I’m not going to get into any spoilers or even much in the way of detail about Rome. It still needs a fair bit of work, being only a first draft, and even more importantly being my first attempt at standalone e-book. It’s been kind of fascinating the ‘challenges’ that the new format has thrown up. Mostly in terms of structure and pacing.
Some things never change, however. Making stuff up and blowing stuff up is always great fun. One of the really interesting things I’ve had to grapple with in this project is ‘the shape of things to come’. Just where have technology and society developed on both sides of the Iron Curtain in the 10 years since the end of the war?
Again, no spoilers from me, but I did see this great piece in Wired the other day about the future of the Israeli Air Force. I’ll clip in the paragraph below:
“Nano drones that an infantryman can pull out of his pocket; helicopters piloted by robots who extract wounded soldiers from the battlefield; micro satellites on demand; large spy balloons in the upper reaches of the stratosphere; virtual training with a helmet from your office; algorithms that resolve pilots’ ethical dilemmas (so they won’t have to deal with those pesky war crimes tribunals); and farming out code to a network of high school kids.”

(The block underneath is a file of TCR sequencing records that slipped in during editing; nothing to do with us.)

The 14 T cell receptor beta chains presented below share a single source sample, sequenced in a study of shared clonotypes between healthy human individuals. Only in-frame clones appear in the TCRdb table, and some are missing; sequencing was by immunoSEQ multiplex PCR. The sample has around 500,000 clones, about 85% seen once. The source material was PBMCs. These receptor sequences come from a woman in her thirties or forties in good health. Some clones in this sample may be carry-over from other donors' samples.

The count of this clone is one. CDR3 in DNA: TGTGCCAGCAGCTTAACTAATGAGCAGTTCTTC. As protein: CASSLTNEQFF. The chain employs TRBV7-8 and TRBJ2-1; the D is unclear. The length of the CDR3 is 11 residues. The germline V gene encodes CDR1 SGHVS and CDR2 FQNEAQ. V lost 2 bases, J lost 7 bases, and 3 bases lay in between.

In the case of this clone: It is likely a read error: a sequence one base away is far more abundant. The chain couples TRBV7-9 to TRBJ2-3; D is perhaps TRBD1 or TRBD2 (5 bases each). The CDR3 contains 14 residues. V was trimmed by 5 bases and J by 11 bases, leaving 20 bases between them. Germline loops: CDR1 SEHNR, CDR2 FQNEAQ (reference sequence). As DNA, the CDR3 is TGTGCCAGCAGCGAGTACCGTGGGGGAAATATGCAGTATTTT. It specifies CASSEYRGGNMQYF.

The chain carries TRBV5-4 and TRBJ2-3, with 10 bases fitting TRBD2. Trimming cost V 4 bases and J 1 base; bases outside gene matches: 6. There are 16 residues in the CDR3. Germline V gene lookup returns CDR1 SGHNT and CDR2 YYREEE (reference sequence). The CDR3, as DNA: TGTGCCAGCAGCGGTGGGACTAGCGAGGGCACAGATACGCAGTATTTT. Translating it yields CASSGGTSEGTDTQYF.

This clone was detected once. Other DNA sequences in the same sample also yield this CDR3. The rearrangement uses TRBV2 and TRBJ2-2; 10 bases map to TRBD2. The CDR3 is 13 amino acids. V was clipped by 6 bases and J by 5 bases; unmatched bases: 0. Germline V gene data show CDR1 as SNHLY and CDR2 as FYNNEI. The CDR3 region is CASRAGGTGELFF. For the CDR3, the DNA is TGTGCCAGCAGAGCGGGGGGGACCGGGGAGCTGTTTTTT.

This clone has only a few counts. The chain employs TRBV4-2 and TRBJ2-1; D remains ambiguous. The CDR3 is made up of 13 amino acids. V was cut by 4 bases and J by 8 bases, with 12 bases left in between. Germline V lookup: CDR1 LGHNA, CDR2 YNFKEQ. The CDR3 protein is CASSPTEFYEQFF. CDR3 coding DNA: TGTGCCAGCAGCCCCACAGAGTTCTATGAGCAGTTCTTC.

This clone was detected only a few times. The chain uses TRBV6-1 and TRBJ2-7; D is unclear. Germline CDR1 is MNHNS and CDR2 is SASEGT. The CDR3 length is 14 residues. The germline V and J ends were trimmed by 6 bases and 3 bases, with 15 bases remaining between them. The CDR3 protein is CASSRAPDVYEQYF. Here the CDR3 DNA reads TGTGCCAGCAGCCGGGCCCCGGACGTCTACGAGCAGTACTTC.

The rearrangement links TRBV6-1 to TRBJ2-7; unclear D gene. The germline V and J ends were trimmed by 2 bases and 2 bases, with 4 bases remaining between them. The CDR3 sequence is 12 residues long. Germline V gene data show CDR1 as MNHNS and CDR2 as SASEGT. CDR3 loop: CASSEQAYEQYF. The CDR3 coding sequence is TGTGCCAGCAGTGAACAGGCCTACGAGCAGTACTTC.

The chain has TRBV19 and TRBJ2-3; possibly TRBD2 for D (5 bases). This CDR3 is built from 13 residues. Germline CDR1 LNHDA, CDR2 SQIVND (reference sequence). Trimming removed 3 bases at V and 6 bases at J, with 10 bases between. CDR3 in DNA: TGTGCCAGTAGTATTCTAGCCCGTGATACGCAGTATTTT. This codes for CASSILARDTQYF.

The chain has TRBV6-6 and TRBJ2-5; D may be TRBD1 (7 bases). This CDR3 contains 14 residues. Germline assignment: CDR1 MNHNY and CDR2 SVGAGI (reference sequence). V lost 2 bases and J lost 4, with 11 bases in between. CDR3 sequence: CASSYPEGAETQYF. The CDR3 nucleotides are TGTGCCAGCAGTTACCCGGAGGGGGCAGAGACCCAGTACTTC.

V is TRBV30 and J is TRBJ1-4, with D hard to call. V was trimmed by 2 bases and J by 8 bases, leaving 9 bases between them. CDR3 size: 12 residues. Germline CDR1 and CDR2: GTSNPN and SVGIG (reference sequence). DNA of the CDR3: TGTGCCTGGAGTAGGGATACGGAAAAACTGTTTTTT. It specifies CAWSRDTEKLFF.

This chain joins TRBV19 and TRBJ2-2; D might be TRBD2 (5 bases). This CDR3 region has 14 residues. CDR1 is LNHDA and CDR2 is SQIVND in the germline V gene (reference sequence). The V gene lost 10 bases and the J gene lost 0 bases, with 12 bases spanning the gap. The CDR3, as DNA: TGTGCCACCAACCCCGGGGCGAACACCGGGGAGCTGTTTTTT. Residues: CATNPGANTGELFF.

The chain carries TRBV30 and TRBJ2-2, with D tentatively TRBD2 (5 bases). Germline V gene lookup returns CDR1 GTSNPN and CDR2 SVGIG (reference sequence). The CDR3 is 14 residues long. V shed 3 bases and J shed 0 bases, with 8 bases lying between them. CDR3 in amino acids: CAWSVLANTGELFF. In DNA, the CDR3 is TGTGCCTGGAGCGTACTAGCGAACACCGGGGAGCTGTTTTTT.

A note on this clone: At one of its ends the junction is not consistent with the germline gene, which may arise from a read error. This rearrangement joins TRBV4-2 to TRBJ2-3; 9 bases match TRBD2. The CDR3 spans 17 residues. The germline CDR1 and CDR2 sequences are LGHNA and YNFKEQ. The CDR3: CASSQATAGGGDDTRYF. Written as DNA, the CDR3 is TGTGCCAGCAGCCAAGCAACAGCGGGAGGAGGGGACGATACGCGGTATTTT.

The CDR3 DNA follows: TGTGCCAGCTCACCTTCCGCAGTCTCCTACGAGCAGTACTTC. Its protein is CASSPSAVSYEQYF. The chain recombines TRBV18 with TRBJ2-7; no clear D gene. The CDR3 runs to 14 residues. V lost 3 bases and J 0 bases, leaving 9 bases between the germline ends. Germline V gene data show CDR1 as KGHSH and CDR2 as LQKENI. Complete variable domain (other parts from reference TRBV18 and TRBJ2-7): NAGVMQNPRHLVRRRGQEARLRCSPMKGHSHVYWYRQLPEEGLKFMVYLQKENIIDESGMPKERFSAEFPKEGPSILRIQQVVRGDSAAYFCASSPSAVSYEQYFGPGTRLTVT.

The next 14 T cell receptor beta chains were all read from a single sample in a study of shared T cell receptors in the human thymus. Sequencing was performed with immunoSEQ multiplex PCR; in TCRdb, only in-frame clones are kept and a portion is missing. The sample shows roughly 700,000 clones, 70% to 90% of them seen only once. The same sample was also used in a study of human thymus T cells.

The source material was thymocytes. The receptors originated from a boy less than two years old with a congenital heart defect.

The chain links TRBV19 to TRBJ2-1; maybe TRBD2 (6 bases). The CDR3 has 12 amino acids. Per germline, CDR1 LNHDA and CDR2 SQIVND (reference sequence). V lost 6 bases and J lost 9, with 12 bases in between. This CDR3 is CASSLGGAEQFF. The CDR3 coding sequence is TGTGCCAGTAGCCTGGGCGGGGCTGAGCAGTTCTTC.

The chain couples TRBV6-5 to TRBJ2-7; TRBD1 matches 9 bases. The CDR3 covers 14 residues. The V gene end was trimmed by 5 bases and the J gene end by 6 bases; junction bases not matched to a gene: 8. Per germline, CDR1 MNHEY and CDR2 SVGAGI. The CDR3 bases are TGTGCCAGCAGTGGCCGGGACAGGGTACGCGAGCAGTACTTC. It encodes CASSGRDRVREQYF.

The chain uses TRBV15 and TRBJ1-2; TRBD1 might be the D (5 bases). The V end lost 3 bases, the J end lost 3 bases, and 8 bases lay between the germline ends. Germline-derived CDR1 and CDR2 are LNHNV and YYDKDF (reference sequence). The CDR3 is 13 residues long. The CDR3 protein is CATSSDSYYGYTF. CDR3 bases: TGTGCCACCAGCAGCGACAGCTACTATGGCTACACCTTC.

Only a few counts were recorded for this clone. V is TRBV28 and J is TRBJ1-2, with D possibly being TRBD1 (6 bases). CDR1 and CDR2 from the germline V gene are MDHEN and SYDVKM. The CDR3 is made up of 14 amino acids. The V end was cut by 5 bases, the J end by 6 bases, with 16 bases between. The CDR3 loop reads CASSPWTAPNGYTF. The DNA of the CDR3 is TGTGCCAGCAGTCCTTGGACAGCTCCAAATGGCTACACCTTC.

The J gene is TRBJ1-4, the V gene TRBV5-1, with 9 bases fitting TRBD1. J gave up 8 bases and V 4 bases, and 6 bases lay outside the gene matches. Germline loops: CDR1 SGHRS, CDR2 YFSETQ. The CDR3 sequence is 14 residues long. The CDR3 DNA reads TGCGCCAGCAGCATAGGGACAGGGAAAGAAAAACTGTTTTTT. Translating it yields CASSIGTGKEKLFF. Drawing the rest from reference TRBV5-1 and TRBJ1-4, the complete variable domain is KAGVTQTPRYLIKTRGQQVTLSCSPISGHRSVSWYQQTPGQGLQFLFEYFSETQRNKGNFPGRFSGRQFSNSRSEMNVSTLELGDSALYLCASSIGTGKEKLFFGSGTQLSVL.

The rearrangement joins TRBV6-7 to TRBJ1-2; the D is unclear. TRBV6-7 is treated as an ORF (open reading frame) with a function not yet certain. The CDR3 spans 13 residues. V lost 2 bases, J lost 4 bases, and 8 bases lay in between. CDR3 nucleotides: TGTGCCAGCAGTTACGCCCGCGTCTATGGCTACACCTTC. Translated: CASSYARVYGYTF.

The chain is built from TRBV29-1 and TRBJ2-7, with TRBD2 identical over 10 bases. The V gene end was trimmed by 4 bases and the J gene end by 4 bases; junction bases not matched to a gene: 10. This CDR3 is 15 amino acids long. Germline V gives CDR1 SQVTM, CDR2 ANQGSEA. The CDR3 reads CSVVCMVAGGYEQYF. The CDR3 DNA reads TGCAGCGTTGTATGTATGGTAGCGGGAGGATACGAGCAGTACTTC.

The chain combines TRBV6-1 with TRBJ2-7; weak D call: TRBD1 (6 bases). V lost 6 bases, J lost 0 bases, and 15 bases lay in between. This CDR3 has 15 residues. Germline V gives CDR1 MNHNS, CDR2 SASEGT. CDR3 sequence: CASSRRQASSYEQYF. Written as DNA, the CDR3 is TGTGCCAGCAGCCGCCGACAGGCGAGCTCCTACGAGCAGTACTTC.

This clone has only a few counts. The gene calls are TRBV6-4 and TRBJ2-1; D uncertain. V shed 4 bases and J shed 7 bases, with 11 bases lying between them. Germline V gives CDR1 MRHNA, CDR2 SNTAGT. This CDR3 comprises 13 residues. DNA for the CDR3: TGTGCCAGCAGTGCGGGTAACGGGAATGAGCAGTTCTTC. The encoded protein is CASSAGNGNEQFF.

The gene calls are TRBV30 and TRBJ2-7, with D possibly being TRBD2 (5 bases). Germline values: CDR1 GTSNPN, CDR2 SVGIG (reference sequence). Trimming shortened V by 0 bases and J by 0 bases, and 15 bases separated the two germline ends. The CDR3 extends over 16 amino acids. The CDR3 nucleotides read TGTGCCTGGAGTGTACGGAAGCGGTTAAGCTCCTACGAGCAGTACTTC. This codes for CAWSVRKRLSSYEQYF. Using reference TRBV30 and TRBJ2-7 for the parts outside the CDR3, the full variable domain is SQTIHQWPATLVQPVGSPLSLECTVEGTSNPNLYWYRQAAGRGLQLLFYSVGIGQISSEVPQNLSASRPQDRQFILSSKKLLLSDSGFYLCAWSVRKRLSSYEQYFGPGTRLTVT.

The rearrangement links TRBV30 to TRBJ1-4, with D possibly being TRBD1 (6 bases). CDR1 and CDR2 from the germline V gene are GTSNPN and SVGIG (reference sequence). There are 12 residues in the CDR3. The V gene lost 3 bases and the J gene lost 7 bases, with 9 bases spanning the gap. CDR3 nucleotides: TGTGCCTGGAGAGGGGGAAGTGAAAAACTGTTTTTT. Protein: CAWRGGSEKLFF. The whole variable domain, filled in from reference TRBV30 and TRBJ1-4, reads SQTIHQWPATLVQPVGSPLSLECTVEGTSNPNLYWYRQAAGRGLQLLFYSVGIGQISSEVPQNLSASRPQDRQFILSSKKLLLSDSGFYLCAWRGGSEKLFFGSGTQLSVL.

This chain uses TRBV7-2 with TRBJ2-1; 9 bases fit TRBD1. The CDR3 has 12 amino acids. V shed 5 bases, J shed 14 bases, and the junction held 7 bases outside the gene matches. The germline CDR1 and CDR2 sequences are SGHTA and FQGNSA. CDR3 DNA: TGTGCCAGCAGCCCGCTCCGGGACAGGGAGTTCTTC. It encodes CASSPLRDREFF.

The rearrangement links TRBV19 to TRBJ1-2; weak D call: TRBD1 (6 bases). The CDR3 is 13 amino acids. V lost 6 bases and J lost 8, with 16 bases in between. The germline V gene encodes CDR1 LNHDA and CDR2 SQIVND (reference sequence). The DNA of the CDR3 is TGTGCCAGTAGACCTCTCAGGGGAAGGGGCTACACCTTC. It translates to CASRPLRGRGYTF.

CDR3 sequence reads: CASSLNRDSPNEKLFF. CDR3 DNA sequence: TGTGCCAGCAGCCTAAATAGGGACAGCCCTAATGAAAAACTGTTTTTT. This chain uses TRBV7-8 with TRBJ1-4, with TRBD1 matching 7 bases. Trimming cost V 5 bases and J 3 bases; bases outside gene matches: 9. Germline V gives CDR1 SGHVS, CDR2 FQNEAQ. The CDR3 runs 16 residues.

I can remember when I was plotting out the first part of Weapons of Choice how much time I spent poring over stories like this. It was partly what motivated me to write the book in the first place, the idea of mashing up old and new tech together.
I doubt that will be seeing many nano drones, even in The Zone. Ten years is just a bit too short an horizon to pull off a technological acceleration like that. But given how much military and civilian technology and information came through Manning Pope’s wormhole, and given that the world has had 10 years of relative peace and prosperity to exploit them, I’m fairly confident there would be some quite massive leaps forward over the original timeline. Even if it’s only a leap into, say, the 1970s.axis of time, ebooks, genre, john birmingham, nano drones, technology, weapons, weapons of choice, wired, writing